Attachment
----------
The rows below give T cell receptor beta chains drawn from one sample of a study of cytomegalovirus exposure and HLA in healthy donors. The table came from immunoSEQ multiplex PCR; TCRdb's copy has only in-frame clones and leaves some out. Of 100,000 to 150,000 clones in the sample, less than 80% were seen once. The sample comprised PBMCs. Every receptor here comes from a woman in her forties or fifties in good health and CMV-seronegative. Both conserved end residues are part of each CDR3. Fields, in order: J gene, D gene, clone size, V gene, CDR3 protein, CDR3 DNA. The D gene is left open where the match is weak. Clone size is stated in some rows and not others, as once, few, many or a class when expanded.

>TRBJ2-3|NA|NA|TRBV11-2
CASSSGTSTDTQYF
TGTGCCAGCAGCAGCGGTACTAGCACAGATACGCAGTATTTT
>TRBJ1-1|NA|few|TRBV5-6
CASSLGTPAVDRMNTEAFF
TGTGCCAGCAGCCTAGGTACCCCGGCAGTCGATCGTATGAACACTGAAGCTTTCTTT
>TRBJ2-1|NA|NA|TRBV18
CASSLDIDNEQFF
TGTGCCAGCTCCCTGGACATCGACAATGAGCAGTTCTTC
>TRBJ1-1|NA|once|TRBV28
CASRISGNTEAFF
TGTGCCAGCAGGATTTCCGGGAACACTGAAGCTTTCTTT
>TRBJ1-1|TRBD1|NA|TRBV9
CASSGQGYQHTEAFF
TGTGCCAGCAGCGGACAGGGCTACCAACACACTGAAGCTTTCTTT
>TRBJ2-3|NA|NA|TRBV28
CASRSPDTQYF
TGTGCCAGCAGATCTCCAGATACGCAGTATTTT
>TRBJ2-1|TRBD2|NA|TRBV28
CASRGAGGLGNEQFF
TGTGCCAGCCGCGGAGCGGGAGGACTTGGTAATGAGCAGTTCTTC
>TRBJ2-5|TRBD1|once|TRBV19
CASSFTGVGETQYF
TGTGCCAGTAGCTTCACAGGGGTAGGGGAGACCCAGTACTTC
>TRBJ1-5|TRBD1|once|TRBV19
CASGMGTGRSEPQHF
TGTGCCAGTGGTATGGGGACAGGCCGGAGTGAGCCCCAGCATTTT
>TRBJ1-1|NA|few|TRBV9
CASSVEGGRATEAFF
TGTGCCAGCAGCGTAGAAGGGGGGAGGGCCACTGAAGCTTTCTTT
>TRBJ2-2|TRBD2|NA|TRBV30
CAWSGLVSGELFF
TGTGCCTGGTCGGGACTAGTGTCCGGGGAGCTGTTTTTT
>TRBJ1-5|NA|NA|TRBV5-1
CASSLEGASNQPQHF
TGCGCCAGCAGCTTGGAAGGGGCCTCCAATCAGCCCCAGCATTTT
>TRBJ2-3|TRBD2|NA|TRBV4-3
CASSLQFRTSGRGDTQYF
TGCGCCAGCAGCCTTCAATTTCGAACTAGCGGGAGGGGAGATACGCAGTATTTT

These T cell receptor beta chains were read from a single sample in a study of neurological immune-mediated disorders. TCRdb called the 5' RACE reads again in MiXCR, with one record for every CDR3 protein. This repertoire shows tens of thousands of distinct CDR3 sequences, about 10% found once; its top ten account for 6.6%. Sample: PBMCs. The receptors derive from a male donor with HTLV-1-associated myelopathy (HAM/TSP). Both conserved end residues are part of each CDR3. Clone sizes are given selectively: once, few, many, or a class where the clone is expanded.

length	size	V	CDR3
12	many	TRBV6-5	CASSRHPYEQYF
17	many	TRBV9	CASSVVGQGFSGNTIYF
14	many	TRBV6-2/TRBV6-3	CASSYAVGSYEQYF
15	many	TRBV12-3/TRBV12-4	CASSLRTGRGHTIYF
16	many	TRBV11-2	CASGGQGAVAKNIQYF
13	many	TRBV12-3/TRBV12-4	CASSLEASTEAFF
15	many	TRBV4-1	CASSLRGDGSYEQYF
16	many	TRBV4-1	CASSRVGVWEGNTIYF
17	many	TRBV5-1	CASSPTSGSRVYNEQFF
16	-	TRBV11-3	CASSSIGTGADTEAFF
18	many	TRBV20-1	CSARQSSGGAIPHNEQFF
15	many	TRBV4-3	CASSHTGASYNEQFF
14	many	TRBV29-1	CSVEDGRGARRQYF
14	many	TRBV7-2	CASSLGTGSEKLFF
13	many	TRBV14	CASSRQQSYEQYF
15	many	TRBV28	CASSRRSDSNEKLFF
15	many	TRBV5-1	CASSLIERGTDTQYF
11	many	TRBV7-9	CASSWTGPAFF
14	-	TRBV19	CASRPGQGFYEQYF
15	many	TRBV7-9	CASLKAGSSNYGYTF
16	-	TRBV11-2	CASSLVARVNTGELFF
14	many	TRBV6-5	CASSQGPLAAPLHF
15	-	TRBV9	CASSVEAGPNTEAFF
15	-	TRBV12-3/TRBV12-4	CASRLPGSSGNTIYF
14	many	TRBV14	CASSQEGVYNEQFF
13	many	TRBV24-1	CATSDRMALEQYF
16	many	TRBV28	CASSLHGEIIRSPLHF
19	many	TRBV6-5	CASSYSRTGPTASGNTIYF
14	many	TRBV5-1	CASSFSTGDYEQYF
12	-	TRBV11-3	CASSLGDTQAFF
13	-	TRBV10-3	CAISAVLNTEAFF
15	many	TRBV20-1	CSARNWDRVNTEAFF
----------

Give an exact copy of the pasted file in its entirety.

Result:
The rows below give T cell receptor beta chains drawn from one sample of a study of cytomegalovirus exposure and HLA in healthy donors. The table came from immunoSEQ multiplex PCR; TCRdb's copy has only in-frame clones and leaves some out. Of 100,000 to 150,000 clones in the sample, less than 80% were seen once. The sample comprised PBMCs. Every receptor here comes from a woman in her forties or fifties in good health and CMV-seronegative. Both conserved end residues are part of each CDR3. Fields, in order: J gene, D gene, clone size, V gene, CDR3 protein, CDR3 DNA. The D gene is left open where the match is weak. Clone size is stated in some rows and not others, as once, few, many or a class when expanded.

>TRBJ2-3|NA|NA|TRBV11-2
CASSSGTSTDTQYF
TGTGCCAGCAGCAGCGGTACTAGCACAGATACGCAGTATTTT
>TRBJ1-1|NA|few|TRBV5-6
CASSLGTPAVDRMNTEAFF
TGTGCCAGCAGCCTAGGTACCCCGGCAGTCGATCGTATGAACACTGAAGCTTTCTTT
>TRBJ2-1|NA|NA|TRBV18
CASSLDIDNEQFF
TGTGCCAGCTCCCTGGACATCGACAATGAGCAGTTCTTC
>TRBJ1-1|NA|once|TRBV28
CASRISGNTEAFF
TGTGCCAGCAGGATTTCCGGGAACACTGAAGCTTTCTTT
>TRBJ1-1|TRBD1|NA|TRBV9
CASSGQGYQHTEAFF
TGTGCCAGCAGCGGACAGGGCTACCAACACACTGAAGCTTTCTTT
>TRBJ2-3|NA|NA|TRBV28
CASRSPDTQYF
TGTGCCAGCAGATCTCCAGATACGCAGTATTTT
>TRBJ2-1|TRBD2|NA|TRBV28
CASRGAGGLGNEQFF
TGTGCCAGCCGCGGAGCGGGAGGACTTGGTAATGAGCAGTTCTTC
>TRBJ2-5|TRBD1|once|TRBV19
CASSFTGVGETQYF
TGTGCCAGTAGCTTCACAGGGGTAGGGGAGACCCAGTACTTC
>TRBJ1-5|TRBD1|once|TRBV19
CASGMGTGRSEPQHF
TGTGCCAGTGGTATGGGGACAGGCCGGAGTGAGCCCCAGCATTTT
>TRBJ1-1|NA|few|TRBV9
CASSVEGGRATEAFF
TGTGCCAGCAGCGTAGAAGGGGGGAGGGCCACTGAAGCTTTCTTT
>TRBJ2-2|TRBD2|NA|TRBV30
CAWSGLVSGELFF
TGTGCCTGGTCGGGACTAGTGTCCGGGGAGCTGTTTTTT
>TRBJ1-5|NA|NA|TRBV5-1
CASSLEGASNQPQHF
TGCGCCAGCAGCTTGGAAGGGGCCTCCAATCAGCCCCAGCATTTT
>TRBJ2-3|TRBD2|NA|TRBV4-3
CASSLQFRTSGRGDTQYF
TGCGCCAGCAGCCTTCAATTTCGAACTAGCGGGAGGGGAGATACGCAGTATTTT

These T cell receptor beta chains were read from a single sample in a study of neurological immune-mediated disorders. TCRdb called the 5' RACE reads again in MiXCR, with one record for every CDR3 protein. This repertoire shows tens of thousands of distinct CDR3 sequences, about 10% found once; its top ten account for 6.6%. Sample: PBMCs. The receptors derive from a male donor with HTLV-1-associated myelopathy (HAM/TSP). Both conserved end residues are part of each CDR3. Clone sizes are given selectively: once, few, many, or a class where the clone is expanded.

length	size	V	CDR3
12	many	TRBV6-5	CASSRHPYEQYF
17	many	TRBV9	CASSVVGQGFSGNTIYF
14	many	TRBV6-2/TRBV6-3	CASSYAVGSYEQYF
15	many	TRBV12-3/TRBV12-4	CASSLRTGRGHTIYF
16	many	TRBV11-2	CASGGQGAVAKNIQYF
13	many	TRBV12-3/TRBV12-4	CASSLEASTEAFF
15	many	TRBV4-1	CASSLRGDGSYEQYF
16	many	TRBV4-1	CASSRVGVWEGNTIYF
17	many	TRBV5-1	CASSPTSGSRVYNEQFF
16	-	TRBV11-3	CASSSIGTGADTEAFF
18	many	TRBV20-1	CSARQSSGGAIPHNEQFF
15	many	TRBV4-3	CASSHTGASYNEQFF
14	many	TRBV29-1	CSVEDGRGARRQYF
14	many	TRBV7-2	CASSLGTGSEKLFF
13	many	TRBV14	CASSRQQSYEQYF
15	many	TRBV28	CASSRRSDSNEKLFF
15	many	TRBV5-1	CASSLIERGTDTQYF
11	many	TRBV7-9	CASSWTGPAFF
14	-	TRBV19	CASRPGQGFYEQYF
15	many	TRBV7-9	CASLKAGSSNYGYTF
16	-	TRBV11-2	CASSLVARVNTGELFF
14	many	TRBV6-5	CASSQGPLAAPLHF
15	-	TRBV9	CASSVEAGPNTEAFF
15	-	TRBV12-3/TRBV12-4	CASRLPGSSGNTIYF
14	many	TRBV14	CASSQEGVYNEQFF
13	many	TRBV24-1	CATSDRMALEQYF
16	many	TRBV28	CASSLHGEIIRSPLHF
19	many	TRBV6-5	CASSYSRTGPTASGNTIYF
14	many	TRBV5-1	CASSFSTGDYEQYF
12	-	TRBV11-3	CASSLGDTQAFF
13	-	TRBV10-3	CAISAVLNTEAFF
15	many	TRBV20-1	CSARNWDRVNTEAFF